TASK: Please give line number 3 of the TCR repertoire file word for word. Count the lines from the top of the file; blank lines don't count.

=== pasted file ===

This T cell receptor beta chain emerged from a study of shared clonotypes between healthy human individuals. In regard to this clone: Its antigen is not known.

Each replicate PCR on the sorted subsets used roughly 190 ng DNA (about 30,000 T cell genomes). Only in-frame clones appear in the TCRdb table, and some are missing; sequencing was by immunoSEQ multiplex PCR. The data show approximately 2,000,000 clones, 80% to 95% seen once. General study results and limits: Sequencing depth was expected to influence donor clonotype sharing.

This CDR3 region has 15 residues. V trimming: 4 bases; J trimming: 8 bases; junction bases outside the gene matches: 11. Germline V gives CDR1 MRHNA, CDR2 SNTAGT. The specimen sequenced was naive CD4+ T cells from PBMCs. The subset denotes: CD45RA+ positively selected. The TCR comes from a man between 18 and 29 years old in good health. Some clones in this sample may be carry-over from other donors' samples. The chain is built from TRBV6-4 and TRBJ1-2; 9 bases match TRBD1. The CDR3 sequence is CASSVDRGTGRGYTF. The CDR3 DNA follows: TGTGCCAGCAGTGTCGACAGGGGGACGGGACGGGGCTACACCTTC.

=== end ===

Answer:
This CDR3 region has 15 residues. V trimming: 4 bases; J trimming: 8 bases; junction bases outside the gene matches: 11. Germline V gives CDR1 MRHNA, CDR2 SNTAGT. The specimen sequenced was naive CD4+ T cells from PBMCs. The subset denotes: CD45RA+ positively selected. The TCR comes from a man between 18 and 29 years old in good health. Some clones in this sample may be carry-over from other donors' samples. The chain is built from TRBV6-4 and TRBJ1-2; 9 bases match TRBD1. The CDR3 sequence is CASSVDRGTGRGYTF. The CDR3 DNA follows: TGTGCCAGCAGTGTCGACAGGGGGACGGGACGGGGCTACACCTTC.